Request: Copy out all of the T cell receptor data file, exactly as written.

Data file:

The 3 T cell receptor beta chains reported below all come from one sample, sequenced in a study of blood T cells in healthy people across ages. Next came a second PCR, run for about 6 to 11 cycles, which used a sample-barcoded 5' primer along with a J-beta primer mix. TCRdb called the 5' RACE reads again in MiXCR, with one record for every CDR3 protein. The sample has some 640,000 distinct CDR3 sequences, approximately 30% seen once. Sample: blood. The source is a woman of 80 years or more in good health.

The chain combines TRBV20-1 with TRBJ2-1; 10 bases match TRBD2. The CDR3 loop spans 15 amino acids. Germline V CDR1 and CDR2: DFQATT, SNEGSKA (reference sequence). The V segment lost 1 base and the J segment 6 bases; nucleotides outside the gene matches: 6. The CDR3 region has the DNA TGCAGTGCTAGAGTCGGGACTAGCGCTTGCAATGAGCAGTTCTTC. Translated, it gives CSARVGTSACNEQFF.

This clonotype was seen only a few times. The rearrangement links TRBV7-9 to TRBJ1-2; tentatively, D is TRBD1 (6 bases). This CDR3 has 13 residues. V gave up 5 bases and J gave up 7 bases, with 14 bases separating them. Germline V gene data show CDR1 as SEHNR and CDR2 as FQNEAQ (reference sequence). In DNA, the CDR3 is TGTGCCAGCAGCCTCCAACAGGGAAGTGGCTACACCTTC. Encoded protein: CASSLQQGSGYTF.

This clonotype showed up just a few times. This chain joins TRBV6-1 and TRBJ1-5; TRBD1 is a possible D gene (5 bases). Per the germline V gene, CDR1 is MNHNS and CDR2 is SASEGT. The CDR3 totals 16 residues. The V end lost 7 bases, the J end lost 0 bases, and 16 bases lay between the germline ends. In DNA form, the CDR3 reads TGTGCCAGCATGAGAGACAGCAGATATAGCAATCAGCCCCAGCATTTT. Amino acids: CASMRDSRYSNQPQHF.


The 3 T cell receptor beta chains reported below all come from one sample, sequenced in a study of blood T cells in healthy people across ages. Next came a second PCR, run for about 6 to 11 cycles, which used a sample-barcoded 5' primer along with a J-beta primer mix. TCRdb called the 5' RACE reads again in MiXCR, with one record for every CDR3 protein. The sample has some 640,000 distinct CDR3 sequences, approximately 30% seen once. Sample: blood. The source is a woman of 80 years or more in good health.

The chain combines TRBV20-1 with TRBJ2-1; 10 bases match TRBD2. The CDR3 loop spans 15 amino acids. Germline V CDR1 and CDR2: DFQATT, SNEGSKA (reference sequence). The V segment lost 1 base and the J segment 6 bases; nucleotides outside the gene matches: 6. The CDR3 region has the DNA TGCAGTGCTAGAGTCGGGACTAGCGCTTGCAATGAGCAGTTCTTC. Translated, it gives CSARVGTSACNEQFF.

This clonotype was seen only a few times. The rearrangement links TRBV7-9 to TRBJ1-2; tentatively, D is TRBD1 (6 bases). This CDR3 has 13 residues. V gave up 5 bases and J gave up 7 bases, with 14 bases separating them. Germline V gene data show CDR1 as SEHNR and CDR2 as FQNEAQ (reference sequence). In DNA, the CDR3 is TGTGCCAGCAGCCTCCAACAGGGAAGTGGCTACACCTTC. Encoded protein: CASSLQQGSGYTF.

This clonotype showed up just a few times. This chain joins TRBV6-1 and TRBJ1-5; TRBD1 is a possible D gene (5 bases). Per the germline V gene, CDR1 is MNHNS and CDR2 is SASEGT. The CDR3 totals 16 residues. The V end lost 7 bases, the J end lost 0 bases, and 16 bases lay between the germline ends. In DNA form, the CDR3 reads TGTGCCAGCATGAGAGACAGCAGATATAGCAATCAGCCCCAGCATTTT. Amino acids: CASMRDSRYSNQPQHF.